Frank Lampard revealed how he has dealt with the step up in pressure taking the Chelsea job and what he has learnt from the side-lines.
In an interview with the Official Chelsea Website, the Blues’ all-time top goal scorer commented on the struggles and pressures he faced leaping from the Championship to the Premier League before explaining how he manages himself.
The 41-year-old continued by disclosing what he has learnt since the dawn of his tenure, claiming ‘togetherness and family’ is integral. Simple but important values to hold. Especially, amid the Coronavirus lockdown and rightfully ongoing #BlackLivesMatter campaign and protests.
Lampard concluded by hailing the experienced players in his side that have performed exemplary this season, outside of the spotlight, rather than under it.
‘Chelsea was a level up’
On July 4th 2019, Lampard was appointed Chelsea manager replacing Italian and Juventus-bound Maurizio Sarri.
The former Chelsea captain, once leading from the heart of midfield, was now leading from the touchline with Blues compatriot Jody Morris alongside him.
With a looming transfer ban, partnered with the club’s infamous and ruthless managerial history, the pressure was on.
Lampard claimed he had to deal with the pressure in his own way – an open-minded approach. He said:
“You have to handle it in your own way. There’s no other way to do it, because you can’t try to be something you’re not, or think that nothing will affect you. It does.
“There are huge pressures in the job, and I understood that very quickly, firstly at Derby, and when I came to Chelsea, I saw it was a level up at a club that is fighting towards the top of the Premier League.
“It is much bigger, and things get consumed by it – your home life gets consumed, and you just have to handle it as well as you can, and not let it affect you in a negative way.
“I don’t think you should be absolutely closed to it, because sometimes you can pick out good things from scrutiny, whether you agree with it or not. So, I don’t completely close my ears to it, but what I’ve really noticed is that the fall-out from games is so much driven by the result.
“So, I generally go on how I feel about the game and make that the important thing. I feel better about some of the games that we’ve lost or drawn than I do about some of the ones that we’ve won.
“I try not to be led too much by the scrutiny from the outside – you have to respect it for what it is, because you can’t manage a club the size of Chelsea and think you’re going to make every Chelsea fan, every outside fan and every pundit happy.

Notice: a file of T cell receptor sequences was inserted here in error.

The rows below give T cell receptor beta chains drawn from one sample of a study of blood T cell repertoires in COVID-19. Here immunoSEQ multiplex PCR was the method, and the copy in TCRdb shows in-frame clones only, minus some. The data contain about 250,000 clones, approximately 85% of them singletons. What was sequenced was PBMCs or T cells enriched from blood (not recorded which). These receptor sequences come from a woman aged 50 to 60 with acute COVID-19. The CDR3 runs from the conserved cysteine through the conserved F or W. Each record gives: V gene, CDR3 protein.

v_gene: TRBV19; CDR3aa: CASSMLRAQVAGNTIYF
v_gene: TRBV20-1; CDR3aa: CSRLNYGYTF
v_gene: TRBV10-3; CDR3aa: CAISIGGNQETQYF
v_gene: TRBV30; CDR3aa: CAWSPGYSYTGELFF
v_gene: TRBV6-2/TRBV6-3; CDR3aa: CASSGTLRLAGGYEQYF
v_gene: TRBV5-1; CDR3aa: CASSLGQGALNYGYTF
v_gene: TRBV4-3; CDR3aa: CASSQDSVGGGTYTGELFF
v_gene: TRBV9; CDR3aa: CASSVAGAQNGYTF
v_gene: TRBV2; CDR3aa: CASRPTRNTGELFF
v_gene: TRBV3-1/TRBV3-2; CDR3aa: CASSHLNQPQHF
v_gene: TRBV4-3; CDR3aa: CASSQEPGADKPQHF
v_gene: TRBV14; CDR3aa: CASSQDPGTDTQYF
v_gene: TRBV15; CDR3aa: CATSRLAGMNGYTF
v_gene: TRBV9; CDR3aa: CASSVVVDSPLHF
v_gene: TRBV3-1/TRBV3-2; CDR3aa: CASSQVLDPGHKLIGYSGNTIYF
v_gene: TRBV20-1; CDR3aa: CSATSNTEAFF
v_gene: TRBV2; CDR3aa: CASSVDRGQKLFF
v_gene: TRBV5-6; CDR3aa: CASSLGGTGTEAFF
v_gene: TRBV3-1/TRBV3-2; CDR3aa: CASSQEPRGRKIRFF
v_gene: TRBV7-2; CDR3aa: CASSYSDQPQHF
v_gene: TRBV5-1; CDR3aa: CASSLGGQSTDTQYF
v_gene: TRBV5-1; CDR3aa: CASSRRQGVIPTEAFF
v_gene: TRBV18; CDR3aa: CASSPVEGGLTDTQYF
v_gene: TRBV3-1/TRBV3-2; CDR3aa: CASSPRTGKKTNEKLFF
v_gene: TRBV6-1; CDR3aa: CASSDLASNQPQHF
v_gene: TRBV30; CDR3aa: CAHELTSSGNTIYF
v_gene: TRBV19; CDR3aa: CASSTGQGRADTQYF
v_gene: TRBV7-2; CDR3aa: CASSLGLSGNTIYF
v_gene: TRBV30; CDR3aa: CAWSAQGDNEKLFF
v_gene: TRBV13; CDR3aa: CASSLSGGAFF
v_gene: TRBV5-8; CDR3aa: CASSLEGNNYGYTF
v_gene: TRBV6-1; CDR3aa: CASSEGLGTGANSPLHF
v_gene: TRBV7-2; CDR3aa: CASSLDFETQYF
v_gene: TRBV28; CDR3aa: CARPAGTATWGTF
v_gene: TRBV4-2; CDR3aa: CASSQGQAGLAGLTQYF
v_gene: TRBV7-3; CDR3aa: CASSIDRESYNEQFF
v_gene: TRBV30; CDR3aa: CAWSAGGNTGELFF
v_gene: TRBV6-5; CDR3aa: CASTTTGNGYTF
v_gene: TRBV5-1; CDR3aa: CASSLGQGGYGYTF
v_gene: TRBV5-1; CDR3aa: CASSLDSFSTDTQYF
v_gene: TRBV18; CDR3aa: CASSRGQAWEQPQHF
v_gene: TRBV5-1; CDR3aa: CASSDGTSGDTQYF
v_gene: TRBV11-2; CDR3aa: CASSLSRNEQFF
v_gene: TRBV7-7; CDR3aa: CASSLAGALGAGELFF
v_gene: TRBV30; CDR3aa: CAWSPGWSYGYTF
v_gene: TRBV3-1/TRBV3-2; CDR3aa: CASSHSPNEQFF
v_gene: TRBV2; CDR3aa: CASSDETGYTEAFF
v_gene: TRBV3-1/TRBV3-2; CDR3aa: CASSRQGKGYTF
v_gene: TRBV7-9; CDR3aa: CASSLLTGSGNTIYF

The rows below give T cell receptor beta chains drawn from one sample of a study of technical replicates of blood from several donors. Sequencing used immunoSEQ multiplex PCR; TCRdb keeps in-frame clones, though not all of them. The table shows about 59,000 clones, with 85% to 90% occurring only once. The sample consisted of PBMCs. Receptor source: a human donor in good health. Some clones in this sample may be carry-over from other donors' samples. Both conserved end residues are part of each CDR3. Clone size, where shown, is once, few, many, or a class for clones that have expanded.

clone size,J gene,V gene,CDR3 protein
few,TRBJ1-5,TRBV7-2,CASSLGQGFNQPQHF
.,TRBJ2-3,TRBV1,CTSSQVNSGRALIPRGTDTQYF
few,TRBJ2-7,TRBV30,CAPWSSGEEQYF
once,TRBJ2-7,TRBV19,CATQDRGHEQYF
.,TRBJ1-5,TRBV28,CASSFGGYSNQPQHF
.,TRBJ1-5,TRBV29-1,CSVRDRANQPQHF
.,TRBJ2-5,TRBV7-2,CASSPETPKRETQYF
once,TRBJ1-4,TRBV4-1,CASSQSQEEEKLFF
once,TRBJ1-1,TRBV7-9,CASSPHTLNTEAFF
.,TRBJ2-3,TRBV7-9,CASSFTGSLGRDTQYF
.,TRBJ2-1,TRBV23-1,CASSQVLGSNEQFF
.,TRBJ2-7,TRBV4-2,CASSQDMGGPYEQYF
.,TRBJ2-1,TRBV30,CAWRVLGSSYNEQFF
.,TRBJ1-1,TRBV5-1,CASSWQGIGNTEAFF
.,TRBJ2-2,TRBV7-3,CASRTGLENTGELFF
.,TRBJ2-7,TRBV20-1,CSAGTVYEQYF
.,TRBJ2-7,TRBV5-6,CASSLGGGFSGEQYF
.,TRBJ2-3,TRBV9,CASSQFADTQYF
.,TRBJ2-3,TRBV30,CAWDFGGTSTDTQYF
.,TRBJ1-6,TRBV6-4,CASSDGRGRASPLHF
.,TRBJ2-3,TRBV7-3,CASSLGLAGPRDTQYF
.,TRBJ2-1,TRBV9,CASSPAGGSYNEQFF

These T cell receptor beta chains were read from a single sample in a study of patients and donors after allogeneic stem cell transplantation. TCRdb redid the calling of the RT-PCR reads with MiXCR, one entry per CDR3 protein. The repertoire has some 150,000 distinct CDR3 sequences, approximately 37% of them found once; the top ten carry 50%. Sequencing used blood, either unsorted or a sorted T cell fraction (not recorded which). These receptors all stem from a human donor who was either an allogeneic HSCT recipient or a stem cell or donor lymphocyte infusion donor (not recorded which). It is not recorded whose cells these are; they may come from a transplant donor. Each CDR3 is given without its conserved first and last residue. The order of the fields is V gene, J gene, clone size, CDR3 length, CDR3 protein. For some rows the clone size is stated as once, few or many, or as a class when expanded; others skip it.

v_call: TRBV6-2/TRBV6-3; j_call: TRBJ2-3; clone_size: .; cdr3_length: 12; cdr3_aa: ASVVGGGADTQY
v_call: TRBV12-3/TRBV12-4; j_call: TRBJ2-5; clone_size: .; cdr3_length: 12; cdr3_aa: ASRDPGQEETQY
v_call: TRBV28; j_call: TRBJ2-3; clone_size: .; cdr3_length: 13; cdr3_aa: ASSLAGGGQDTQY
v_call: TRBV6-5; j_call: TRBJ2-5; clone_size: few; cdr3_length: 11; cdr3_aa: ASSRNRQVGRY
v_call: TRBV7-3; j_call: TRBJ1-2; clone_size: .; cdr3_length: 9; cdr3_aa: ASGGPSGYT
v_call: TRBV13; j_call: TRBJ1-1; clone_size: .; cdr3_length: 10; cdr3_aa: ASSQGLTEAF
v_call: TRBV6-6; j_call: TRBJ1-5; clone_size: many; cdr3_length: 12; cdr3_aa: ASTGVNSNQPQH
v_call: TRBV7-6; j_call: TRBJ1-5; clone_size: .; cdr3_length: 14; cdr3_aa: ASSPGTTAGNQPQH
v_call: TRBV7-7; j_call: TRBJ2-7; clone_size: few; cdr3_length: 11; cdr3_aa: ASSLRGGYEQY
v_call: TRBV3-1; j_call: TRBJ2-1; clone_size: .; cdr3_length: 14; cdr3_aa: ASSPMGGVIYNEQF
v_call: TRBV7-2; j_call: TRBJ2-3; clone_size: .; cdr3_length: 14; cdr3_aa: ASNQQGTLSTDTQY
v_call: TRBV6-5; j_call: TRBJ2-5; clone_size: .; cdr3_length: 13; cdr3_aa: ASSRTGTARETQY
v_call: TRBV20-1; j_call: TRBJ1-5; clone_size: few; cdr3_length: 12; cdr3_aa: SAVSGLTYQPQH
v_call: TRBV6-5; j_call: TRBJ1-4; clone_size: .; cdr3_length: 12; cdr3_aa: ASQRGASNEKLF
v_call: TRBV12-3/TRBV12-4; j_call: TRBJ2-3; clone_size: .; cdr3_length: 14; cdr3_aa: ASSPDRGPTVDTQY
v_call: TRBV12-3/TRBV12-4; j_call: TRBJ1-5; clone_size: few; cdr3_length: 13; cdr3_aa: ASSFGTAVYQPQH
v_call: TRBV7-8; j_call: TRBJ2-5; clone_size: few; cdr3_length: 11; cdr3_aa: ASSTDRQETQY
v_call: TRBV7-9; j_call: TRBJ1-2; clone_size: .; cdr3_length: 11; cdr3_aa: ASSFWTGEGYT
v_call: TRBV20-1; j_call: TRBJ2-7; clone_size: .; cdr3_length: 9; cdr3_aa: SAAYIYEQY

“I listen to it a bit, but the main thing is to stay focused on the job you’re doing, and after every game, you analyse it, then look to the next one – simple as that.”
‘I came to give it my best shot’
Upon Lampard’s arrival, he was very much aware of the overhanging transfer ban that had prevented the Englishman from making any signings.
It proved to be a real test of his managerial qualities to use the players he had at his disposal to the best of their abilities.
Lampard opted to delve into the academy, a page from his philosophy and a page more than any other of the previous manager's at Stamford Bridge.
He insisted he was confident arriving at Chelsea and wanted to prove people wrong.
“I knew people would say that I’d got a job because I played here, that I’d only had one year at Derby, and it’s a big job, and because of the ban it was easy to give it to me. I knew all that, and it didn’t bother me.
“I just saw it as an opportunity to come to a place that I love and give it my best shot. I was confident. I knew that it would be tough to make it into the top four, and we weren’t expected to by people on the outside, but I wanted to give it a go and prove some people wrong.
“Along the way, it’s been easy to cast your eye at the younger players coming into the team, but I also think some of the performances by the more experienced players in the team – the likes of [Mateo] Kovacic, Jorginho, Willian – I don’t have to name them all, but you can go through the squad and there’s been some real big plusses out of it. I don’t want to dwell on it, though, because my next job is to look ahead.
“I don’t want us to be a development team, where people talk about our Academy players coming through. I want us to be a team that’s looking to bridge the gap going upwards.”
‘I have learned so much’
The season has seen its peaks and its troughs. The elation and deflation.
“I’ve learned so much this year,” The 2012 Champions League winner said. “The pandemic is obviously a crazy situation and the biggest thing it’s taught us is perspective – the fact that, actually, what’s really important is togetherness and family.
“I think that’s been a good thing for me to be reminded of because I get so invested in the job.”